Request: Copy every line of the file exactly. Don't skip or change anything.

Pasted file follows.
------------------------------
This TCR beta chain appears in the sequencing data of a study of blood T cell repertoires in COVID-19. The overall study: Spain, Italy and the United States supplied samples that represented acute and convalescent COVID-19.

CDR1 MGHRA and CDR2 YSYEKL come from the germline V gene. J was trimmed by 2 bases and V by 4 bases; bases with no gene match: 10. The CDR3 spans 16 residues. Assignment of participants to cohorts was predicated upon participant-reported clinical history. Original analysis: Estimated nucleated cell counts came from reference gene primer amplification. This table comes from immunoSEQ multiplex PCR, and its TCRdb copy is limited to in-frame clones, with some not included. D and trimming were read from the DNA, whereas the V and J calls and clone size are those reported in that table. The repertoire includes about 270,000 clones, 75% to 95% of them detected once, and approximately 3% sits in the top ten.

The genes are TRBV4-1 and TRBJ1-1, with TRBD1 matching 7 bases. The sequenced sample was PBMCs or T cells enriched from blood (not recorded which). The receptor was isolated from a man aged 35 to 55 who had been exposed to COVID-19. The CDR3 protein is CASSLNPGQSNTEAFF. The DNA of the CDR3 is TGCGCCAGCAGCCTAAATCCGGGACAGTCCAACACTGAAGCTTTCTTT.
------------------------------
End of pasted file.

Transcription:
This TCR beta chain appears in the sequencing data of a study of blood T cell repertoires in COVID-19. The overall study: Spain, Italy and the United States supplied samples that represented acute and convalescent COVID-19.

CDR1 MGHRA and CDR2 YSYEKL come from the germline V gene. J was trimmed by 2 bases and V by 4 bases; bases with no gene match: 10. The CDR3 spans 16 residues. Assignment of participants to cohorts was predicated upon participant-reported clinical history. Original analysis: Estimated nucleated cell counts came from reference gene primer amplification. This table comes from immunoSEQ multiplex PCR, and its TCRdb copy is limited to in-frame clones, with some not included. D and trimming were read from the DNA, whereas the V and J calls and clone size are those reported in that table. The repertoire includes about 270,000 clones, 75% to 95% of them detected once, and approximately 3% sits in the top ten.

The genes are TRBV4-1 and TRBJ1-1, with TRBD1 matching 7 bases. The sequenced sample was PBMCs or T cells enriched from blood (not recorded which). The receptor was isolated from a man aged 35 to 55 who had been exposed to COVID-19. The CDR3 protein is CASSLNPGQSNTEAFF. The DNA of the CDR3 is TGCGCCAGCAGCCTAAATCCGGGACAGTCCAACACTGAAGCTTTCTTT.